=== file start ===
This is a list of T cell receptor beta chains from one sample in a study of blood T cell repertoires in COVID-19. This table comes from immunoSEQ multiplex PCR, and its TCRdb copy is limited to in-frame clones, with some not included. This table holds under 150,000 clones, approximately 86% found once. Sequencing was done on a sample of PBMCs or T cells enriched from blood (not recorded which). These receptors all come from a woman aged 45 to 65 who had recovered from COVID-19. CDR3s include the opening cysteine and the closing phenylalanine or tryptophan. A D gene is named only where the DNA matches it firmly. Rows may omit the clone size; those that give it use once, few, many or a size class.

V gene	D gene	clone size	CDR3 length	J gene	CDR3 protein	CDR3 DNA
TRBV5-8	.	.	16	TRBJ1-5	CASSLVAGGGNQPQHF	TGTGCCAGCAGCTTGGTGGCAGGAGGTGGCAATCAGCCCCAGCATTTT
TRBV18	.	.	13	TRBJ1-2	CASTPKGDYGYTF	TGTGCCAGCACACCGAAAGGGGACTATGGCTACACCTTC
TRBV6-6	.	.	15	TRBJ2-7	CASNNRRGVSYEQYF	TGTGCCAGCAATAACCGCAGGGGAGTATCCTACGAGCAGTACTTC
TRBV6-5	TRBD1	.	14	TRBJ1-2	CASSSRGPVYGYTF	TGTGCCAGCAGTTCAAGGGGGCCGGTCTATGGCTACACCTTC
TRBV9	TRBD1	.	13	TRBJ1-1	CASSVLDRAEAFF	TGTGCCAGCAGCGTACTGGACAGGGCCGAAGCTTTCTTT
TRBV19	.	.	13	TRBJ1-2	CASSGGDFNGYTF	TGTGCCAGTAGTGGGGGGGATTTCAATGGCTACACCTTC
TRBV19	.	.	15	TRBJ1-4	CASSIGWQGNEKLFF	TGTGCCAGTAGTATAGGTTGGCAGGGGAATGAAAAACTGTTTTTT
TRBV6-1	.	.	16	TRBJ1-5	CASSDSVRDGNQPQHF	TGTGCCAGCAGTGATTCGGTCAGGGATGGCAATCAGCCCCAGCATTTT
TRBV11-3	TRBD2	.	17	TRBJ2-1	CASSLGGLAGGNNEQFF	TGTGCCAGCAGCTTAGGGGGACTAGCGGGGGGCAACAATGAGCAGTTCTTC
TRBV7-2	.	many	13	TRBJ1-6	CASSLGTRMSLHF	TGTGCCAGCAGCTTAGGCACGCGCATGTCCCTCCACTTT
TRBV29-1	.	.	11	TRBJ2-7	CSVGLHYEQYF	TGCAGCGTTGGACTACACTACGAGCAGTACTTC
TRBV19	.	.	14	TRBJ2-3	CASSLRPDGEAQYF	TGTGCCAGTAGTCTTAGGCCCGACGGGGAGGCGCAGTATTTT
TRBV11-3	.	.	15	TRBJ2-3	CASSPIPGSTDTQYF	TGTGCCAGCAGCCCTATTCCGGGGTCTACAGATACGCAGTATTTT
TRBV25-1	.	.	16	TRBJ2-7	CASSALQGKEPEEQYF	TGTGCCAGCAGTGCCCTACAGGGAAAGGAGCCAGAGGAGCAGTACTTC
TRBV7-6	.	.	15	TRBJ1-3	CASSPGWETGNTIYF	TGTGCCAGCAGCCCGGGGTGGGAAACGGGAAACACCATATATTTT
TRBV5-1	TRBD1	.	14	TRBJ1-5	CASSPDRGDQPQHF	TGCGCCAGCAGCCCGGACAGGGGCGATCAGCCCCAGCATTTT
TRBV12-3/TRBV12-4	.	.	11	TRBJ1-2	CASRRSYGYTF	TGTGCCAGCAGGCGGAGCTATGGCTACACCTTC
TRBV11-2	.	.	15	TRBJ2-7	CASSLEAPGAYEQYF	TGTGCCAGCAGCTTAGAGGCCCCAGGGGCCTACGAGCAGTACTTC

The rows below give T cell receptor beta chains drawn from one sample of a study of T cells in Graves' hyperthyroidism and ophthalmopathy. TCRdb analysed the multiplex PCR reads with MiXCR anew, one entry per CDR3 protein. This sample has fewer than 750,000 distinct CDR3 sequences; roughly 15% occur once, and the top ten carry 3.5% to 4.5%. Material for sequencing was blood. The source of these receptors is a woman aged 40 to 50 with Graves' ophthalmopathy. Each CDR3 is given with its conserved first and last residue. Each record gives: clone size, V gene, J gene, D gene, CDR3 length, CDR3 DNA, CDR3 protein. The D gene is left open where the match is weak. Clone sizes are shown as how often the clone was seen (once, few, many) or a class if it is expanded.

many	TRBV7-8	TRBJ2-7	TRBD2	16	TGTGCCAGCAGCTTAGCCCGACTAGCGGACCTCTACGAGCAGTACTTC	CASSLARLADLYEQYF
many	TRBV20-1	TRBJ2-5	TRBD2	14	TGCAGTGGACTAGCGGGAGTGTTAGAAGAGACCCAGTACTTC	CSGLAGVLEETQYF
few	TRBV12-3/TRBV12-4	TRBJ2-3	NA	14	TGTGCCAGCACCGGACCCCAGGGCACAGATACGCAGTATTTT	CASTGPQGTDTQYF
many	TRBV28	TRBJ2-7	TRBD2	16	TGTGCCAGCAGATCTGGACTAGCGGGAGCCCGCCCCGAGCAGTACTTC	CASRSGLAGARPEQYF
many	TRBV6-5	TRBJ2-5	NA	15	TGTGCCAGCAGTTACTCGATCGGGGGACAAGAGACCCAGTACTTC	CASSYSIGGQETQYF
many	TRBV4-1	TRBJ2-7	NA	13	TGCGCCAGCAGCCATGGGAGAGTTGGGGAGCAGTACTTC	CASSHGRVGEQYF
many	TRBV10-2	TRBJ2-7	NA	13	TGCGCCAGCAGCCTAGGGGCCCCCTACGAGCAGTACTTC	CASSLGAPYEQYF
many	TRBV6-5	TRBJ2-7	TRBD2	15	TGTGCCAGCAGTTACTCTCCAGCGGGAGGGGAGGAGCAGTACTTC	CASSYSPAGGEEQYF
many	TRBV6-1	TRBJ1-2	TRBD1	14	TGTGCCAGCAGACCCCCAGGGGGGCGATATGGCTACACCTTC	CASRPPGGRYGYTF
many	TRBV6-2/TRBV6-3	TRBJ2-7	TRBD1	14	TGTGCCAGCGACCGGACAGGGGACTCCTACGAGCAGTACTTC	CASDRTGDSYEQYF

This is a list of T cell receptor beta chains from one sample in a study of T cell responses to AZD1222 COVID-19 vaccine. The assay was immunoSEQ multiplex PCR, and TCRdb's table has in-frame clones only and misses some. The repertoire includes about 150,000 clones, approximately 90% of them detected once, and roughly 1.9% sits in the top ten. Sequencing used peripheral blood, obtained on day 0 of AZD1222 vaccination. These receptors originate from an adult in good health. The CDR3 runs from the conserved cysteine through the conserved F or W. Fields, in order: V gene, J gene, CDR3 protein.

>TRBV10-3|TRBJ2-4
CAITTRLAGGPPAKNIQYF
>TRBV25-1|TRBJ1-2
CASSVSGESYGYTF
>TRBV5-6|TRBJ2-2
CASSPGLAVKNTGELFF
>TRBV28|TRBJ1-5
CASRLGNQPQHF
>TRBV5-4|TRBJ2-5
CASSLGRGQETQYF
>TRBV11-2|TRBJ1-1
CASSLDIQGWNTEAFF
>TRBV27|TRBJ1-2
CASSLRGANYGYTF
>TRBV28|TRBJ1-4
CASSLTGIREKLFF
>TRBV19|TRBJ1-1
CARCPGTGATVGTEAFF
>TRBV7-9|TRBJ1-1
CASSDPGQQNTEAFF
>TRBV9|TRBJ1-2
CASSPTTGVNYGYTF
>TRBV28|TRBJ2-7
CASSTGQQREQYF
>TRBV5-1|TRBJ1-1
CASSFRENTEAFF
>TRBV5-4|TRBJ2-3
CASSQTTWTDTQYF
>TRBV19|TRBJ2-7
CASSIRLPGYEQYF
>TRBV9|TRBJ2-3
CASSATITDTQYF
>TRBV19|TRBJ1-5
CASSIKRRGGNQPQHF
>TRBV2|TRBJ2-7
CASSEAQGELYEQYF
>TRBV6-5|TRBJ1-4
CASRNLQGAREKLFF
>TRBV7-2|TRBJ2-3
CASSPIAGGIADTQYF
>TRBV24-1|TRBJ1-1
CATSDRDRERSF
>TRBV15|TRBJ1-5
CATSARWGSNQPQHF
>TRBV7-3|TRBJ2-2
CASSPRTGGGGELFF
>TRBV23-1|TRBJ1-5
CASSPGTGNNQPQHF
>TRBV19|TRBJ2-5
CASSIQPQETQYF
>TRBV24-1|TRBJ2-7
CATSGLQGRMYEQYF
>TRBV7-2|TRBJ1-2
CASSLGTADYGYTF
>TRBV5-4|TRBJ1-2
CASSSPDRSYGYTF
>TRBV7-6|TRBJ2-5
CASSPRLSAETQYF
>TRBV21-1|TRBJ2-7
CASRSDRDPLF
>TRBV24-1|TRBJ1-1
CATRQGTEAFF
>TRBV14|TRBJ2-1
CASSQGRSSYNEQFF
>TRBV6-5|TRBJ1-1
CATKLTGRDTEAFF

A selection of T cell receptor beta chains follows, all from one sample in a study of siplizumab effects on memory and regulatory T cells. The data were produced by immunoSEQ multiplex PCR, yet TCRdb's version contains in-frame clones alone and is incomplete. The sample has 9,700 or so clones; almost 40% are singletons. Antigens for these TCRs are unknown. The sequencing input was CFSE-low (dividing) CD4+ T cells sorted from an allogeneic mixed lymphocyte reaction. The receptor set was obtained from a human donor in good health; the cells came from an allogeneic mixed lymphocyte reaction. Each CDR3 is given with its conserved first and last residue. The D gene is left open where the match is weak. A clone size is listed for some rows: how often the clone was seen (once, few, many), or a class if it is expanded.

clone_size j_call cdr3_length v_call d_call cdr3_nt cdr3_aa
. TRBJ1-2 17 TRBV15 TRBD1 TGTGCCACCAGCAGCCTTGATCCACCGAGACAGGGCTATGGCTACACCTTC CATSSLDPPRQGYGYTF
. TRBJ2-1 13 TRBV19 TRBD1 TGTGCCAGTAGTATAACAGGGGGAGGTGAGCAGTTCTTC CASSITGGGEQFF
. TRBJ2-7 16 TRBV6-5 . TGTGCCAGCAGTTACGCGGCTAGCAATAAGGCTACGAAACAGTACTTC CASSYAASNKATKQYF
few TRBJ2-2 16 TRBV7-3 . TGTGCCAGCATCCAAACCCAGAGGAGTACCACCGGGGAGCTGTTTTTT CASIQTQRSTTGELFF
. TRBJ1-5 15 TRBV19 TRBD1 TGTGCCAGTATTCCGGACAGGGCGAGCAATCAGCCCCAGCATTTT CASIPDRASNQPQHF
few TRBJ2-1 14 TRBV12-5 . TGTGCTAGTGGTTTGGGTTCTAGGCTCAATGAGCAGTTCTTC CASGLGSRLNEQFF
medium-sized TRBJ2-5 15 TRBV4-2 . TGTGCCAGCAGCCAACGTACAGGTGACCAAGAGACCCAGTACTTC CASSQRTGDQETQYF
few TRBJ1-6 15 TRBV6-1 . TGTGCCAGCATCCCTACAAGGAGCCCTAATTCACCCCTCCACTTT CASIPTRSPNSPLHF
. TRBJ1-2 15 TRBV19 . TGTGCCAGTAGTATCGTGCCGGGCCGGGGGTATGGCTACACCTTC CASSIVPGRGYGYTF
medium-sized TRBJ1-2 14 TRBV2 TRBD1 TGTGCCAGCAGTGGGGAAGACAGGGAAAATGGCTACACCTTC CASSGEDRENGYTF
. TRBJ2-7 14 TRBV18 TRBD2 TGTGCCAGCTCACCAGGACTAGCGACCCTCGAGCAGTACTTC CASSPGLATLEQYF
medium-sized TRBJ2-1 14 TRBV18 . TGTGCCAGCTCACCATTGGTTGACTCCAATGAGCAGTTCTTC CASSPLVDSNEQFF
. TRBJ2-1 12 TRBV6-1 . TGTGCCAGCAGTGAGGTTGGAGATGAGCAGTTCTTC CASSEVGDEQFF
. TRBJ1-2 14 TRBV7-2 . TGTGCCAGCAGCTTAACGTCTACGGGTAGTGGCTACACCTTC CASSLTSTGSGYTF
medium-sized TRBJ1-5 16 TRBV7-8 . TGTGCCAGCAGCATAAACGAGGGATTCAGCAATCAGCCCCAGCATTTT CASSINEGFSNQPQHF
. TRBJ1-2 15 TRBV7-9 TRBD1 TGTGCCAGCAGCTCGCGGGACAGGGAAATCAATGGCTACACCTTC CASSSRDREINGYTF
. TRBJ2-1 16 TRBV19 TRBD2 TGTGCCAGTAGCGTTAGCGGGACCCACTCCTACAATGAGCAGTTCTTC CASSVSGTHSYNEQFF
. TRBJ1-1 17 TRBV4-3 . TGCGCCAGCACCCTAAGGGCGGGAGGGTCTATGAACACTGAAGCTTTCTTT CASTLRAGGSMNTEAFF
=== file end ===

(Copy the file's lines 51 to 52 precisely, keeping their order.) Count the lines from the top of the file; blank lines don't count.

>TRBV7-9|TRBJ1-1
CASSDPGQQNTEAFF